Despite all these positive things, there is still “financial stress,” as Lundquist calls it. Currently there is a $4,000 a month shortfall between expenses and incoming support. Kaleidoscope Place’s popular summer program carries a cost of $8,000 per week which counts up over the duration of the summer. While LSS is a strong supporter, Kaleidoscope Place still must pay its monthly rent for its facilities within the Center for Changing Lives. Other notable supporters are Thrivent Financial for Lutherans, United Way, University of Minnesota Arboretum, and Youthprise, the latter part of the McKnight Foundation. Minneapolis Public Schools is also a supporter since the program includes two hours of academic studies per day.
Augsburg College and the University of Minnesota have also supported the program, though their interest tends to be more in students who are college bound rather than the younger age children at Kaleidoscope Place.
Kaleidoscope Place continues to need volunteers in the center as well as interested persons to serve on its board. For more information, call Mary Lundquist at 612/871-0221 or via email at firstname.lastname@example.org.
LVC: A year of service
Staff at Kaleidoscope Place includes Ben Batz who is fulfilling a one-year commitment to Lutheran Volunteer Corps (LVC). He is a 2012 graduate of Gustavus Adolphus College in St. Peter, Minnesota, where his emphasis was on community development. A native of Bloomington, Minnesota, Batz’ family attends Diamond Lake Lutheran Church (ELCA) in south Minneapolis.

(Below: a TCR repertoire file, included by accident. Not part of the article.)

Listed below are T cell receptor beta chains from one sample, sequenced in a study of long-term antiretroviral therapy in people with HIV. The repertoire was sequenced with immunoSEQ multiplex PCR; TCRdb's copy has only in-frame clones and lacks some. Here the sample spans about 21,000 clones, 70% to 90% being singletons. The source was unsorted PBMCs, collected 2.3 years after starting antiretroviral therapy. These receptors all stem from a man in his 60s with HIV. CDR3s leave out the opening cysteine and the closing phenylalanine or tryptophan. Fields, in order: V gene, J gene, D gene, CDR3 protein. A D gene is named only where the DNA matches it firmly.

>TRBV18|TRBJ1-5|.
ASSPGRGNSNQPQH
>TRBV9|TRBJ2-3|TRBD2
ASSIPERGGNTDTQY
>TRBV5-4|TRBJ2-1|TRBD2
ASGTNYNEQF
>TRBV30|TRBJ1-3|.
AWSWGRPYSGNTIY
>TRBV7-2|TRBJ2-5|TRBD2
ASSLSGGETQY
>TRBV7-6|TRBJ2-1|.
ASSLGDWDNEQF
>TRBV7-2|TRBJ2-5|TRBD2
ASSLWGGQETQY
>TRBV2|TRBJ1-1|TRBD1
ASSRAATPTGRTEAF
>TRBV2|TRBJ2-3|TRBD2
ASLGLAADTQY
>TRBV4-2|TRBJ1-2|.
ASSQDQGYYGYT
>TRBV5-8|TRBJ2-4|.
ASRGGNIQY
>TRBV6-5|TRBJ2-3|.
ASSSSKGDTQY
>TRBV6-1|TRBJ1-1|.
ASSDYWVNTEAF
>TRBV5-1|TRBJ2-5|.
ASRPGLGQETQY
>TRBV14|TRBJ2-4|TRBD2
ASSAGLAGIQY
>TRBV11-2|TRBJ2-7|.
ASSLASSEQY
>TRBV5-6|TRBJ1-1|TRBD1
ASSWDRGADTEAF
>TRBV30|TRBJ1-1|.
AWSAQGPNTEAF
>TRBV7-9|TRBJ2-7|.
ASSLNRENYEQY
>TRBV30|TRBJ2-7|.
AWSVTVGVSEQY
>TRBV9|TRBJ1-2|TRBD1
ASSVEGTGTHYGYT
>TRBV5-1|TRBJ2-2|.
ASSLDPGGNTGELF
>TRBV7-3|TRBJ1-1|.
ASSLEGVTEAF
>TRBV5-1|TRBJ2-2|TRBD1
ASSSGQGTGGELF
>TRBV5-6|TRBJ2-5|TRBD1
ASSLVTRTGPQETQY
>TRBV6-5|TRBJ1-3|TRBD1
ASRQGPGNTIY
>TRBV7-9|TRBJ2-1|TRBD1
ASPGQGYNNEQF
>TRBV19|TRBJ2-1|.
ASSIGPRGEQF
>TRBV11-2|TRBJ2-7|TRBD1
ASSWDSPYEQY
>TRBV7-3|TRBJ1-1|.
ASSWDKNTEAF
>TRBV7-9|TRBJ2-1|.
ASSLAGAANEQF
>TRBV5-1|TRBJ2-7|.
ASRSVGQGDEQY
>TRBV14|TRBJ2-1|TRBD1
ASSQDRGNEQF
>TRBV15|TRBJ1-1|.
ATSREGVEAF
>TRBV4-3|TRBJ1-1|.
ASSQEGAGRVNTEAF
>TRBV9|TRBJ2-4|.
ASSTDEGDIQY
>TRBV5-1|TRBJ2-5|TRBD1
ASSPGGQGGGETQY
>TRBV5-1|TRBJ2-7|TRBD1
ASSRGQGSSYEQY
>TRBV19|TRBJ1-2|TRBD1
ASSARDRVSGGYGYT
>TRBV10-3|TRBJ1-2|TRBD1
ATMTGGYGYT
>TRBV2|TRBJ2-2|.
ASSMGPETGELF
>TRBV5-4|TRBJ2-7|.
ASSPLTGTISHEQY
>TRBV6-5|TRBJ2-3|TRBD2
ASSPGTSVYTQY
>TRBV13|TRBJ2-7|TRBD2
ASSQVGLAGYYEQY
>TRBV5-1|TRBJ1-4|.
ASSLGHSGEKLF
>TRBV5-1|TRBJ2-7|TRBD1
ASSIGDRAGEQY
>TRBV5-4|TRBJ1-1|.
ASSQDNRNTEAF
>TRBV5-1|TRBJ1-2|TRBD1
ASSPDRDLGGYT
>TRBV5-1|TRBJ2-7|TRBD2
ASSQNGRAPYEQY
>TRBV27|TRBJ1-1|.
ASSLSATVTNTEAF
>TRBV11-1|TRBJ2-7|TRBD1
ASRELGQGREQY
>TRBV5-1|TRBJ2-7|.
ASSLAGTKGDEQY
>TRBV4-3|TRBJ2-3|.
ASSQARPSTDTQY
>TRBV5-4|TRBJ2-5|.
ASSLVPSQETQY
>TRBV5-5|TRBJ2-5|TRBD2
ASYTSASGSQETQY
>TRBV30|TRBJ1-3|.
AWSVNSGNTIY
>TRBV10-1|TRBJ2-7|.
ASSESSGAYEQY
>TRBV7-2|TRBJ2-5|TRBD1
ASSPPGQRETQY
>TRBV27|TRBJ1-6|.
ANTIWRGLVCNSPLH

LVC is a national volunteer program for people who want to explore their spirituality while working for social justice, living in intentional community with other volunteers, and practicing sustainability in all aspects of their lives, according to the group’s website. Since its founding in 1979, LVC has matched over 1,800 volunteers with social service organizations like Kaleidoscope Place. Batz and other volunteers in the LVC program receive a stipend that covers housing, food, travel, and basic personal needs.
Volunteers live in low- to middle-income, racially-diverse communities with three to six fellow volunteers. When deciding on the location of each house, local supporters and staff members consider factors including access to public transportation, proximity to work sites, and safety.
LVC’s national headquarters is at Luther Place Memorial Church in Washington, DC. For more information on LVC check the website: www.lutheranvolunteercorps.org.
Tags: America Reads, Augsburg College, Ben Batz, Center for Changing Lives, Diamond Lake Lutheran Church, ELCA, Gustavus Adolphus College, Kaleidoscope Place, LSS, Luther Place Memorial Church, Lutheran Social Service of Minnesota, Lutheran Volunteer Corps, LVC, Mary Lundquist, McKnight Foundation, Messiah Lutheran Church Minneapolis, Minneapolis Public Schools, Thrivent Financial for Lutherans, Tuesdays Together, United Way, University of Minnesota Arboretum, Youthprise